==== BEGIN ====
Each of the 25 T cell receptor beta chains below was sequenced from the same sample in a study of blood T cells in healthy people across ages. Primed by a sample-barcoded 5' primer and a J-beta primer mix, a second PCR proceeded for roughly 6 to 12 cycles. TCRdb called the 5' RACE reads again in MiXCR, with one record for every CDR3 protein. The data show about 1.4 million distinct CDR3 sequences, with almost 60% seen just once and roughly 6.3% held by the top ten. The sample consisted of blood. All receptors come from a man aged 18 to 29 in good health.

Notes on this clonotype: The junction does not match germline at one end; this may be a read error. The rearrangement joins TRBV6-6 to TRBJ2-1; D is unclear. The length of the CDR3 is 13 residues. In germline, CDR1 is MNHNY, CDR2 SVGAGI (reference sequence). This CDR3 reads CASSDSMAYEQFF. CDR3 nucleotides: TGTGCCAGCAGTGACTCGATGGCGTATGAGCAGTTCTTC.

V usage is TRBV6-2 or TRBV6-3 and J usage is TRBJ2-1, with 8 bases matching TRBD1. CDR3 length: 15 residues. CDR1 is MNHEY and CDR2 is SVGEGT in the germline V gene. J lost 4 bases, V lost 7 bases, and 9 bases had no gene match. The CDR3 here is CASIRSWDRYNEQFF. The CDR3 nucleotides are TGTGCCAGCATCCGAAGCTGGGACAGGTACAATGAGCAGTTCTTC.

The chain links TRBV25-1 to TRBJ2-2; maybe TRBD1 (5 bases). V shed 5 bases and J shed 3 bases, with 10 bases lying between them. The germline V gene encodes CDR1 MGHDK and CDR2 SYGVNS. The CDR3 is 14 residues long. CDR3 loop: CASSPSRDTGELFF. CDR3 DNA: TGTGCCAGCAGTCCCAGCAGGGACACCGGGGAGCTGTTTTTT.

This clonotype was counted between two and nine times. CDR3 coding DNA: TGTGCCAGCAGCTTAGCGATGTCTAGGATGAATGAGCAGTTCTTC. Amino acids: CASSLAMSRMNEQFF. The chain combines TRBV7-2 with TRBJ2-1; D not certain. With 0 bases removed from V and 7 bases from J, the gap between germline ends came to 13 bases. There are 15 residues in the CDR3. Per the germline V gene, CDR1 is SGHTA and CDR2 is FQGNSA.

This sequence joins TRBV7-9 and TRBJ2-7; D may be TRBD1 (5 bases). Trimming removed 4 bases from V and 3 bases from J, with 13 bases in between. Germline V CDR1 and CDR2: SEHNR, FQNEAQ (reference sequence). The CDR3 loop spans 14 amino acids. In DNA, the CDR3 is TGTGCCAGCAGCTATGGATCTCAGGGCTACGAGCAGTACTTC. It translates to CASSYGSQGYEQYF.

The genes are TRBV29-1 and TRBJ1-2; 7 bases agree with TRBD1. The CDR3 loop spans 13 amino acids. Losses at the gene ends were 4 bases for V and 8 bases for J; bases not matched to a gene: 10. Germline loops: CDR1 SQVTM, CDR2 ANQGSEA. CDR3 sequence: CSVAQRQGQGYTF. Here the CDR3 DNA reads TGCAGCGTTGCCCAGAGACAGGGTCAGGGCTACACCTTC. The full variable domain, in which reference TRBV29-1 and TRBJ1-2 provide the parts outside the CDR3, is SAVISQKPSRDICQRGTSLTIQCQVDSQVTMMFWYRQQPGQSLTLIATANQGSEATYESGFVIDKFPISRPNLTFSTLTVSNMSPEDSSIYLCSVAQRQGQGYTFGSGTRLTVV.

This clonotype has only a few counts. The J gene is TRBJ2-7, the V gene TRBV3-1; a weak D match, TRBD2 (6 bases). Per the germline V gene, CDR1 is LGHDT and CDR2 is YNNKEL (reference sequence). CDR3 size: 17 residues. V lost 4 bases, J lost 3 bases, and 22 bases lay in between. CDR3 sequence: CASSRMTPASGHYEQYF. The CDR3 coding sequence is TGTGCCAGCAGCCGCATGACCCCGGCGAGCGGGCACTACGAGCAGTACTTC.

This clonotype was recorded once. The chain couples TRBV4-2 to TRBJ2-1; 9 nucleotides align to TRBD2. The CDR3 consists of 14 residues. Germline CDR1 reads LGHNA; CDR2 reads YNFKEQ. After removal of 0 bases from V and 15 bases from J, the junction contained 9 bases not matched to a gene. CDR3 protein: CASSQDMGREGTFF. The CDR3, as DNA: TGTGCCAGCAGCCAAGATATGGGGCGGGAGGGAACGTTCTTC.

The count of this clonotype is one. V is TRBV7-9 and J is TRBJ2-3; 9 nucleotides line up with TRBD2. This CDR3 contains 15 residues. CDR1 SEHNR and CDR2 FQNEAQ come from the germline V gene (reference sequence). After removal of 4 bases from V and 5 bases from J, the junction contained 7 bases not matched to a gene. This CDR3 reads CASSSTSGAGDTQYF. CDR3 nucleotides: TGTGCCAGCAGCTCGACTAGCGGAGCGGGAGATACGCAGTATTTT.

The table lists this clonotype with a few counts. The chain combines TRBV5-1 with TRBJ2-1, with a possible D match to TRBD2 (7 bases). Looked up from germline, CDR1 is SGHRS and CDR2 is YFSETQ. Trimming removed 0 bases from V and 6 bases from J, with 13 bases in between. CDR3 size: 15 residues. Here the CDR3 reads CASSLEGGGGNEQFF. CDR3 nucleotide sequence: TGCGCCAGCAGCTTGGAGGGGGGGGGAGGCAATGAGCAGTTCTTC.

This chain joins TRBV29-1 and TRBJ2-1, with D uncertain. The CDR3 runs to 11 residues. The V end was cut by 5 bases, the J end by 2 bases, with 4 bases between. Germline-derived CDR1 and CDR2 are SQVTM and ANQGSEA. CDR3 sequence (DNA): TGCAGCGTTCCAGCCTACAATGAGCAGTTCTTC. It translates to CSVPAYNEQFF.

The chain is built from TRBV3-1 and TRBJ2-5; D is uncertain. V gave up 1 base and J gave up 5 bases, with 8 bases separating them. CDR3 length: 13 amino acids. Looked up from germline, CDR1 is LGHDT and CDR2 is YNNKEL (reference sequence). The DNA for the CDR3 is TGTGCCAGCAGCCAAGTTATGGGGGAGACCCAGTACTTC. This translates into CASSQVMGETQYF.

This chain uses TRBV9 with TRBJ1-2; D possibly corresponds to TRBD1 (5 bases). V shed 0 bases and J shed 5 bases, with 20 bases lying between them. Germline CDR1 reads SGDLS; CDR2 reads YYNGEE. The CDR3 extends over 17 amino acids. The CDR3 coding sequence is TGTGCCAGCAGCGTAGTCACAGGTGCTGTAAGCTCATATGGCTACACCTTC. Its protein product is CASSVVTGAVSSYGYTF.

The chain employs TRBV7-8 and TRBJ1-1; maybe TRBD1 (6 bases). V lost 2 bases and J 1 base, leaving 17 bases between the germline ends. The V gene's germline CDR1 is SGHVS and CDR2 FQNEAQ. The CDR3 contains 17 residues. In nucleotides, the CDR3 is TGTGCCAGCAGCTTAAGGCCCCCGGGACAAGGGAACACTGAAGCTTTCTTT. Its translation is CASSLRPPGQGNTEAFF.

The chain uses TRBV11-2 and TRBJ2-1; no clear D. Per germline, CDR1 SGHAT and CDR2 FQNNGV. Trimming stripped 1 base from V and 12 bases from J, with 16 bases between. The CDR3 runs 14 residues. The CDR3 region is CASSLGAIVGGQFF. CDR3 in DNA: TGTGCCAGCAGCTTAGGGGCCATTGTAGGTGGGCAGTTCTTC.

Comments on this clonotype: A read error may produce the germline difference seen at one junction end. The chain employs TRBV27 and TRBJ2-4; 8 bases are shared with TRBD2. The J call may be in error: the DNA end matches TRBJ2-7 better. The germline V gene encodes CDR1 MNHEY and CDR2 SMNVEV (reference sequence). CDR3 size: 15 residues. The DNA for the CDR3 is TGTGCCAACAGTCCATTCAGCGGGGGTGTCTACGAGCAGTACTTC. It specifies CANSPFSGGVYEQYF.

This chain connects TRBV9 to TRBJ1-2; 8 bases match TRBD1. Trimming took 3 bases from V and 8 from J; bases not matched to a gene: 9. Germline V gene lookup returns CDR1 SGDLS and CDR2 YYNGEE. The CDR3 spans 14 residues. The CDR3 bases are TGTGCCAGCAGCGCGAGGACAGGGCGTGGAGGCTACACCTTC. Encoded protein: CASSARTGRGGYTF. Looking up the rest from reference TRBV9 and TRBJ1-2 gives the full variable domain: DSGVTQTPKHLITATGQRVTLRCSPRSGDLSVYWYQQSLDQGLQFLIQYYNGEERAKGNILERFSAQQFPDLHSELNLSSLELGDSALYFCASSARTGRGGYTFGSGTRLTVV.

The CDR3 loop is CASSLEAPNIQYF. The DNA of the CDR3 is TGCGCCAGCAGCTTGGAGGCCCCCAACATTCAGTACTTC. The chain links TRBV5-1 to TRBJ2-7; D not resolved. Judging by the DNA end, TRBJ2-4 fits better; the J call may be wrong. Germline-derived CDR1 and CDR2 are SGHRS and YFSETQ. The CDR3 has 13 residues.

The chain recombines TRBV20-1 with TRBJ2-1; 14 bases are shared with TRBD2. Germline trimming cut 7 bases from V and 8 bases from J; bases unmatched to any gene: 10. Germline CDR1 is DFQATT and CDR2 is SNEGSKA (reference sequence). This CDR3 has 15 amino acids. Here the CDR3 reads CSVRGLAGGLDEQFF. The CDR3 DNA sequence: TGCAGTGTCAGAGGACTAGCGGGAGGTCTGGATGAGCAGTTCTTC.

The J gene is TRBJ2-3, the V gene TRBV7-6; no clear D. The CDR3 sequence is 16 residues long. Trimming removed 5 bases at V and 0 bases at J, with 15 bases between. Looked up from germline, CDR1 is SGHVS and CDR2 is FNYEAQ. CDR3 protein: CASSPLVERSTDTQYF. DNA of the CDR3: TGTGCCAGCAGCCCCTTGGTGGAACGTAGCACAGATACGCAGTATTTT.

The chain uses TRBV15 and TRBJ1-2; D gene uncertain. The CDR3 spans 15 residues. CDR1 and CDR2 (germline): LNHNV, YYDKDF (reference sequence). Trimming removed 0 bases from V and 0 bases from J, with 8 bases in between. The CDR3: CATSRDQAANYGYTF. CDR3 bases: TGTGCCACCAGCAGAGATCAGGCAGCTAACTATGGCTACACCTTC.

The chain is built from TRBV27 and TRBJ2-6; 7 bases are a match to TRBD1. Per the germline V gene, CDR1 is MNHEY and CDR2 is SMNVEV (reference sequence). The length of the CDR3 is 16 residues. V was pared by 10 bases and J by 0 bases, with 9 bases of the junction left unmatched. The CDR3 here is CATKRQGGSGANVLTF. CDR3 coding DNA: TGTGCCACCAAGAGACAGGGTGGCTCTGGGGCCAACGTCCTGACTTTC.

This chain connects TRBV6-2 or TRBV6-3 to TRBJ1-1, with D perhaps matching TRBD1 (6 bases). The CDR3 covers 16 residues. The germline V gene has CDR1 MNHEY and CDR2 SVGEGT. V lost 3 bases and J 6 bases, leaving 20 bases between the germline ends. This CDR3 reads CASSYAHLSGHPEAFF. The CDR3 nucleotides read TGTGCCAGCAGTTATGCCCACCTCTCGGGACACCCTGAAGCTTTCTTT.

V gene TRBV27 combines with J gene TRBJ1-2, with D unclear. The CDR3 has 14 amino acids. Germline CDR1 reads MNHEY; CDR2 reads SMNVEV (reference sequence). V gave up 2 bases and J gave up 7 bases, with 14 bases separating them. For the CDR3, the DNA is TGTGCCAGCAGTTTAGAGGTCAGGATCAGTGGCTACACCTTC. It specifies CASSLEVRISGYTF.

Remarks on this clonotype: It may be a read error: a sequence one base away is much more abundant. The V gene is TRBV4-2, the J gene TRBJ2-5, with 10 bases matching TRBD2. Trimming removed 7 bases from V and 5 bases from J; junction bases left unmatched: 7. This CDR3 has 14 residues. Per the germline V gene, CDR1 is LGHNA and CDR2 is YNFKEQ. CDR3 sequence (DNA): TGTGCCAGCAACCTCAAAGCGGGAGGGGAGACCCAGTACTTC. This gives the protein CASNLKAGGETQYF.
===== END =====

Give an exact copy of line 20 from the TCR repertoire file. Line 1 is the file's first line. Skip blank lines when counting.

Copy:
The chain recombines TRBV20-1 with TRBJ2-1; 14 bases are shared with TRBD2. Germline trimming cut 7 bases from V and 8 bases from J; bases unmatched to any gene: 10. Germline CDR1 is DFQATT and CDR2 is SNEGSKA (reference sequence). This CDR3 has 15 amino acids. Here the CDR3 reads CSVRGLAGGLDEQFF. The CDR3 DNA sequence: TGCAGTGTCAGAGGACTAGCGGGAGGTCTGGATGAGCAGTTCTTC.